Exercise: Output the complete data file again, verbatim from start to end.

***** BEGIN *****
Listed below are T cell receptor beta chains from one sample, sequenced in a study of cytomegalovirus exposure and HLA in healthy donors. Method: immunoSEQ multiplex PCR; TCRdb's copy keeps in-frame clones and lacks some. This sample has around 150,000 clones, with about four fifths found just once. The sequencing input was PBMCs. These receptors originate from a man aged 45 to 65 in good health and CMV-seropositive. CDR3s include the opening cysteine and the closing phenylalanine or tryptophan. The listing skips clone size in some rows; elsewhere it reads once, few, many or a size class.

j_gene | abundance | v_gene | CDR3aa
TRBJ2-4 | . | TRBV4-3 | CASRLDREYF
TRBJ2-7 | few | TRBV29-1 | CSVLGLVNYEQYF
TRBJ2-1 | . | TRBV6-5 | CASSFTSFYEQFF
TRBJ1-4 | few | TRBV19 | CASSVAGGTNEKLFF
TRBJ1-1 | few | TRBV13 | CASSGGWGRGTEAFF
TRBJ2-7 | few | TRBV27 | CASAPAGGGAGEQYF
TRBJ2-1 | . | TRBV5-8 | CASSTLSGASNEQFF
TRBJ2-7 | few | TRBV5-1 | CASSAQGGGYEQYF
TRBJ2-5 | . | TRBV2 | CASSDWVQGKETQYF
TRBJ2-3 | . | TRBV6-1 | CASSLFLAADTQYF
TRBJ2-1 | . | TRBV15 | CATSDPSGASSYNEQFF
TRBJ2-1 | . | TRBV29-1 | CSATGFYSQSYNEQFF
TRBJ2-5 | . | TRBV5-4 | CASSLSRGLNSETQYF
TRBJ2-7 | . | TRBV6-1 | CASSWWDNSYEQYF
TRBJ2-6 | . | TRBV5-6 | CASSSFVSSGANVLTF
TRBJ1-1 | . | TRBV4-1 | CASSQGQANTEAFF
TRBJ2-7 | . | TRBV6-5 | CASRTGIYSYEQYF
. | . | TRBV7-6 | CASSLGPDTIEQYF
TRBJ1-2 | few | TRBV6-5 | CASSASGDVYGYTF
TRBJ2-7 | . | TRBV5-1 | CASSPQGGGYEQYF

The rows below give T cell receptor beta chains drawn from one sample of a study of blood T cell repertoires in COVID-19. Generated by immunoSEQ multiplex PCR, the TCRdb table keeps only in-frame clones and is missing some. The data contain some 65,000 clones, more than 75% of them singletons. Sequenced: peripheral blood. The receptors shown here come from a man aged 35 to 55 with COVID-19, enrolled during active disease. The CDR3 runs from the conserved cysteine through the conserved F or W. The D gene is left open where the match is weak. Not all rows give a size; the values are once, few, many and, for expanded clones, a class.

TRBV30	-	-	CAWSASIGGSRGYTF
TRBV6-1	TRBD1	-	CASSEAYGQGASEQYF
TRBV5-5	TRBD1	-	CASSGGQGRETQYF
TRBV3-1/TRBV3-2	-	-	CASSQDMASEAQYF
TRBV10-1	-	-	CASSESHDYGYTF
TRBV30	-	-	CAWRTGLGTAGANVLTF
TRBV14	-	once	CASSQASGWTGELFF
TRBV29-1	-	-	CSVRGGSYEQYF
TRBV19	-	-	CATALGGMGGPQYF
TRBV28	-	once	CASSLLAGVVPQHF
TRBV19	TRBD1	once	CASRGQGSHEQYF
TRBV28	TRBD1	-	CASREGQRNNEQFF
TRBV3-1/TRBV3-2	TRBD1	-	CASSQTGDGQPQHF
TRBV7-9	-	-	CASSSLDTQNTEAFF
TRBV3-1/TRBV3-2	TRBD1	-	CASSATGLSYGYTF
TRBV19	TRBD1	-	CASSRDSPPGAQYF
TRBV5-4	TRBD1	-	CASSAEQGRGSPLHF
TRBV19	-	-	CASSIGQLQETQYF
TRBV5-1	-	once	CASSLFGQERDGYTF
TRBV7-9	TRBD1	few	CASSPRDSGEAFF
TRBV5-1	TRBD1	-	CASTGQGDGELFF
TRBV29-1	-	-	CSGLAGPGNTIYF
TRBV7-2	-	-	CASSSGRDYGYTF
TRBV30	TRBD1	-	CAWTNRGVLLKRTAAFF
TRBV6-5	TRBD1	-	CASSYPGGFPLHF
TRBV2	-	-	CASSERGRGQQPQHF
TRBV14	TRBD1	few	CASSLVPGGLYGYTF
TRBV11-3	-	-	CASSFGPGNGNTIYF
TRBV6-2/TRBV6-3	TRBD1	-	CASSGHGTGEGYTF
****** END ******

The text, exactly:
Listed below are T cell receptor beta chains from one sample, sequenced in a study of cytomegalovirus exposure and HLA in healthy donors. Method: immunoSEQ multiplex PCR; TCRdb's copy keeps in-frame clones and lacks some. This sample has around 150,000 clones, with about four fifths found just once. The sequencing input was PBMCs. These receptors originate from a man aged 45 to 65 in good health and CMV-seropositive. CDR3s include the opening cysteine and the closing phenylalanine or tryptophan. The listing skips clone size in some rows; elsewhere it reads once, few, many or a size class.

j_gene | abundance | v_gene | CDR3aa
TRBJ2-4 | . | TRBV4-3 | CASRLDREYF
TRBJ2-7 | few | TRBV29-1 | CSVLGLVNYEQYF
TRBJ2-1 | . | TRBV6-5 | CASSFTSFYEQFF
TRBJ1-4 | few | TRBV19 | CASSVAGGTNEKLFF
TRBJ1-1 | few | TRBV13 | CASSGGWGRGTEAFF
TRBJ2-7 | few | TRBV27 | CASAPAGGGAGEQYF
TRBJ2-1 | . | TRBV5-8 | CASSTLSGASNEQFF
TRBJ2-7 | few | TRBV5-1 | CASSAQGGGYEQYF
TRBJ2-5 | . | TRBV2 | CASSDWVQGKETQYF
TRBJ2-3 | . | TRBV6-1 | CASSLFLAADTQYF
TRBJ2-1 | . | TRBV15 | CATSDPSGASSYNEQFF
TRBJ2-1 | . | TRBV29-1 | CSATGFYSQSYNEQFF
TRBJ2-5 | . | TRBV5-4 | CASSLSRGLNSETQYF
TRBJ2-7 | . | TRBV6-1 | CASSWWDNSYEQYF
TRBJ2-6 | . | TRBV5-6 | CASSSFVSSGANVLTF
TRBJ1-1 | . | TRBV4-1 | CASSQGQANTEAFF
TRBJ2-7 | . | TRBV6-5 | CASRTGIYSYEQYF
. | . | TRBV7-6 | CASSLGPDTIEQYF
TRBJ1-2 | few | TRBV6-5 | CASSASGDVYGYTF
TRBJ2-7 | . | TRBV5-1 | CASSPQGGGYEQYF

The rows below give T cell receptor beta chains drawn from one sample of a study of blood T cell repertoires in COVID-19. Generated by immunoSEQ multiplex PCR, the TCRdb table keeps only in-frame clones and is missing some. The data contain some 65,000 clones, more than 75% of them singletons. Sequenced: peripheral blood. The receptors shown here come from a man aged 35 to 55 with COVID-19, enrolled during active disease. The CDR3 runs from the conserved cysteine through the conserved F or W. The D gene is left open where the match is weak. Not all rows give a size; the values are once, few, many and, for expanded clones, a class.

TRBV30	-	-	CAWSASIGGSRGYTF
TRBV6-1	TRBD1	-	CASSEAYGQGASEQYF
TRBV5-5	TRBD1	-	CASSGGQGRETQYF
TRBV3-1/TRBV3-2	-	-	CASSQDMASEAQYF
TRBV10-1	-	-	CASSESHDYGYTF
TRBV30	-	-	CAWRTGLGTAGANVLTF
TRBV14	-	once	CASSQASGWTGELFF
TRBV29-1	-	-	CSVRGGSYEQYF
TRBV19	-	-	CATALGGMGGPQYF
TRBV28	-	once	CASSLLAGVVPQHF
TRBV19	TRBD1	once	CASRGQGSHEQYF
TRBV28	TRBD1	-	CASREGQRNNEQFF
TRBV3-1/TRBV3-2	TRBD1	-	CASSQTGDGQPQHF
TRBV7-9	-	-	CASSSLDTQNTEAFF
TRBV3-1/TRBV3-2	TRBD1	-	CASSATGLSYGYTF
TRBV19	TRBD1	-	CASSRDSPPGAQYF
TRBV5-4	TRBD1	-	CASSAEQGRGSPLHF
TRBV19	-	-	CASSIGQLQETQYF
TRBV5-1	-	once	CASSLFGQERDGYTF
TRBV7-9	TRBD1	few	CASSPRDSGEAFF
TRBV5-1	TRBD1	-	CASTGQGDGELFF
TRBV29-1	-	-	CSGLAGPGNTIYF
TRBV7-2	-	-	CASSSGRDYGYTF
TRBV30	TRBD1	-	CAWTNRGVLLKRTAAFF
TRBV6-5	TRBD1	-	CASSYPGGFPLHF
TRBV2	-	-	CASSERGRGQQPQHF
TRBV14	TRBD1	few	CASSLVPGGLYGYTF
TRBV11-3	-	-	CASSFGPGNGNTIYF
TRBV6-2/TRBV6-3	TRBD1	-	CASSGHGTGEGYTF